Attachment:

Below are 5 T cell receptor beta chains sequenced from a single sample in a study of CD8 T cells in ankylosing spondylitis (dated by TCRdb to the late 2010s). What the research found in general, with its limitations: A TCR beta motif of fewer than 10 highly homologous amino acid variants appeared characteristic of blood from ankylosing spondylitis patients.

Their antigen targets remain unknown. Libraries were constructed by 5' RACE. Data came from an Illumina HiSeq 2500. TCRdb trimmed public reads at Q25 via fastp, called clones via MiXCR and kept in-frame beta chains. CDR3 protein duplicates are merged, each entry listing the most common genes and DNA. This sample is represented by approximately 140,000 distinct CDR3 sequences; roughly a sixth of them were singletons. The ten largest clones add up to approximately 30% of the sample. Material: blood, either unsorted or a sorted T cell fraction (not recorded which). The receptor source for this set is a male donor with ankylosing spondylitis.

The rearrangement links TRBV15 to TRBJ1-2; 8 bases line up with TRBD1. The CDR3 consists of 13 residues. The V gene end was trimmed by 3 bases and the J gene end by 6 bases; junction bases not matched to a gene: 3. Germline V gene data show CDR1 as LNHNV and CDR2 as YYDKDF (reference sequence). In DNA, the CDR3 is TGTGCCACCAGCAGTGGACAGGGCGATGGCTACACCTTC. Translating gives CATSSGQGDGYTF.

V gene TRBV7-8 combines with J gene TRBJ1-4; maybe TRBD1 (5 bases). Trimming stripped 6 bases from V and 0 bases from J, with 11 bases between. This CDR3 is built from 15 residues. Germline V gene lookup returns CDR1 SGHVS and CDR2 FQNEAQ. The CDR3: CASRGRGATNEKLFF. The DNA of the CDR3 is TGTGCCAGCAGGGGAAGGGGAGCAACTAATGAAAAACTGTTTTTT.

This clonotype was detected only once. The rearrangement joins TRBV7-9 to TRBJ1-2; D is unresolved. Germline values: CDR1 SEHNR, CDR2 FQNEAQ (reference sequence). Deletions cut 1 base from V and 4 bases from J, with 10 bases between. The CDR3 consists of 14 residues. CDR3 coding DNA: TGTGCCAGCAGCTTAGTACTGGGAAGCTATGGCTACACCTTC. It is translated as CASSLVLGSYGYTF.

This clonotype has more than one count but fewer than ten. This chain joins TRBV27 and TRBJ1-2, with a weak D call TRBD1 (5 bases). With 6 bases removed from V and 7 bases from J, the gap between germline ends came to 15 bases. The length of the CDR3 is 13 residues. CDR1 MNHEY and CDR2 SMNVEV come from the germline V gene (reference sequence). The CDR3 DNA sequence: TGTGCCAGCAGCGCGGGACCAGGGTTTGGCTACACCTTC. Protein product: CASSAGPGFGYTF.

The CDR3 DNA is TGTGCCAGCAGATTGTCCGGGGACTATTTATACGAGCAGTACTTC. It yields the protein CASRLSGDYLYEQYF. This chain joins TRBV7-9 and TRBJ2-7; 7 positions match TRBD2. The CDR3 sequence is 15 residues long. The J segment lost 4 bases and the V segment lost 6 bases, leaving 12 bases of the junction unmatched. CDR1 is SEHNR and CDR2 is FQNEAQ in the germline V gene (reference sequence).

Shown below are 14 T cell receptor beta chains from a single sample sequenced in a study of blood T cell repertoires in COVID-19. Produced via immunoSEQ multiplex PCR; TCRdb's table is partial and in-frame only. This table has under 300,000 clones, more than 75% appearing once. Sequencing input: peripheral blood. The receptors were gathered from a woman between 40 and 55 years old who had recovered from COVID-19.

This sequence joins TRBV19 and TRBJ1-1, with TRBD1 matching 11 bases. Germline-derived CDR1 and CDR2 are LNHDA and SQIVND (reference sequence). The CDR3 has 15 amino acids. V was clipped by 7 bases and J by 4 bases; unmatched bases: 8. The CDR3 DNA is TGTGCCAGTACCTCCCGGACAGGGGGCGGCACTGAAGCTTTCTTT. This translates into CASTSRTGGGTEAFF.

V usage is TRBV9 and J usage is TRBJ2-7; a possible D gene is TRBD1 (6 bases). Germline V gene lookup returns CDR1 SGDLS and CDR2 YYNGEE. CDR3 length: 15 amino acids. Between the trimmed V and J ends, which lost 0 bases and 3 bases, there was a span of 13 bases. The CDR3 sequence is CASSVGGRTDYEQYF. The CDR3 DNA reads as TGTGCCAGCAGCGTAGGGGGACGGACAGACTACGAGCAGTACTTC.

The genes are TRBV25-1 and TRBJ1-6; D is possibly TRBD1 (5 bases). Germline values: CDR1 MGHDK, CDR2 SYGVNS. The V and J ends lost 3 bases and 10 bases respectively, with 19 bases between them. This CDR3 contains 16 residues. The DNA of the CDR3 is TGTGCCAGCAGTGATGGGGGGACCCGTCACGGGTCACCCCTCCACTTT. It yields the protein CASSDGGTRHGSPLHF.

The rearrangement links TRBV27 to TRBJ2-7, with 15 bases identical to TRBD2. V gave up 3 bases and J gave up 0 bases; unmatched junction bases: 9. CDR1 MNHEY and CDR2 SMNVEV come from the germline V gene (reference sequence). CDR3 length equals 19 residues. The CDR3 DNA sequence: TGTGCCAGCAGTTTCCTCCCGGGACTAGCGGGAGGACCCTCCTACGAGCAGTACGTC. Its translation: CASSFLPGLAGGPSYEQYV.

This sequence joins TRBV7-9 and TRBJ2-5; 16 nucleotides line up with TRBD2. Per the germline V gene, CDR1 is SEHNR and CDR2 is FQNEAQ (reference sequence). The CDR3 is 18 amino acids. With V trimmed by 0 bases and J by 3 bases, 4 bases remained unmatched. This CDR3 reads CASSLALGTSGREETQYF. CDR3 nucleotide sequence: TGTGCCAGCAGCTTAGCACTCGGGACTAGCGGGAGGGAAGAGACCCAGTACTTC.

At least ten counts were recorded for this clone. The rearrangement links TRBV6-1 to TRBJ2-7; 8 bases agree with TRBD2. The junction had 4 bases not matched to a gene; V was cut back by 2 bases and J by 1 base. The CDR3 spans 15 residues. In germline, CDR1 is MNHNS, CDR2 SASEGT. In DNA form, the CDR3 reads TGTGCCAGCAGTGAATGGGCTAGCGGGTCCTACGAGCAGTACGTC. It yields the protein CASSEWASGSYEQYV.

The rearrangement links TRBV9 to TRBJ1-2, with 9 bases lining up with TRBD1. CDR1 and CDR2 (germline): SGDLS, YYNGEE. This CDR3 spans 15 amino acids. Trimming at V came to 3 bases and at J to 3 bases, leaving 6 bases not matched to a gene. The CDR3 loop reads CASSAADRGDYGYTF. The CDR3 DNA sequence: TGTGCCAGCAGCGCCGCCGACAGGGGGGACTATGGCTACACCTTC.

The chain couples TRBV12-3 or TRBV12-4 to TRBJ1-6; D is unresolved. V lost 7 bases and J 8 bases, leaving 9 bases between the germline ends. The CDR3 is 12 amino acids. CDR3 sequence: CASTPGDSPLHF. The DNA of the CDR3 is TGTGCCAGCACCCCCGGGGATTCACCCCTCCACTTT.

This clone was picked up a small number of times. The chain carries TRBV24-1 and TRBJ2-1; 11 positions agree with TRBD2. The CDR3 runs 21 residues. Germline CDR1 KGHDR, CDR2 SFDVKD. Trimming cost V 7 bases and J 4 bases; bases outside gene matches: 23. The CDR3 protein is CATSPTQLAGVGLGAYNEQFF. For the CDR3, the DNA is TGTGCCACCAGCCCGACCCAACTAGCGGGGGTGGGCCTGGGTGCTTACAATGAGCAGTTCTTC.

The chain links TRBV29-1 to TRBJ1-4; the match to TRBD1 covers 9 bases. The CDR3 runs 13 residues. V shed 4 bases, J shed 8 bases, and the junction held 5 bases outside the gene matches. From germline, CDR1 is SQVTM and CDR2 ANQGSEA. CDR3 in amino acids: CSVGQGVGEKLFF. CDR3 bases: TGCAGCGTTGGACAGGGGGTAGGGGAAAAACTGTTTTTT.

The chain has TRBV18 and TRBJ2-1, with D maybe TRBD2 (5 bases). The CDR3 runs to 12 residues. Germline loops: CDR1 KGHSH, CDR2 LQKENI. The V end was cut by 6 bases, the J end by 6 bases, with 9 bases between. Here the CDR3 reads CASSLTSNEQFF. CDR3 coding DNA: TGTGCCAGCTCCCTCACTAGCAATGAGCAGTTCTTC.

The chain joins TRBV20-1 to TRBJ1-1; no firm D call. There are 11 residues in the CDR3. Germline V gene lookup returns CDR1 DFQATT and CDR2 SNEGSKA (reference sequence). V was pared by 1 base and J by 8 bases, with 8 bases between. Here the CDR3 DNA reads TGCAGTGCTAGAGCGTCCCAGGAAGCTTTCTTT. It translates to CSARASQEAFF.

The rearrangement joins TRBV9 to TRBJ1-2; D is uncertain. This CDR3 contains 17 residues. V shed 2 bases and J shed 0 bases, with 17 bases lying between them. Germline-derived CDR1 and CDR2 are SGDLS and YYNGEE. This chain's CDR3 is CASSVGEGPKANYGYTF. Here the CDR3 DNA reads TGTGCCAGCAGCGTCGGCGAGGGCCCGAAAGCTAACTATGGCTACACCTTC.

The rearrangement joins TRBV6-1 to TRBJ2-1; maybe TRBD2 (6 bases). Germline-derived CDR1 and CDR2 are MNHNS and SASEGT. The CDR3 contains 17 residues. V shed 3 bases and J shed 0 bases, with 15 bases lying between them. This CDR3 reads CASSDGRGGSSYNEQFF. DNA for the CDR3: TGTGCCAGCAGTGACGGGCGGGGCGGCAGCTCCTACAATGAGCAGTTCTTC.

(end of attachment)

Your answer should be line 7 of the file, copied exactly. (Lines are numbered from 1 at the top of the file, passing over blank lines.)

The CDR3 DNA is TGTGCCAGCAGATTGTCCGGGGACTATTTATACGAGCAGTACTTC. It yields the protein CASRLSGDYLYEQYF. This chain joins TRBV7-9 and TRBJ2-7; 7 positions match TRBD2. The CDR3 sequence is 15 residues long. The J segment lost 4 bases and the V segment lost 6 bases, leaving 12 bases of the junction unmatched. CDR1 is SEHNR and CDR2 is FQNEAQ in the germline V gene (reference sequence).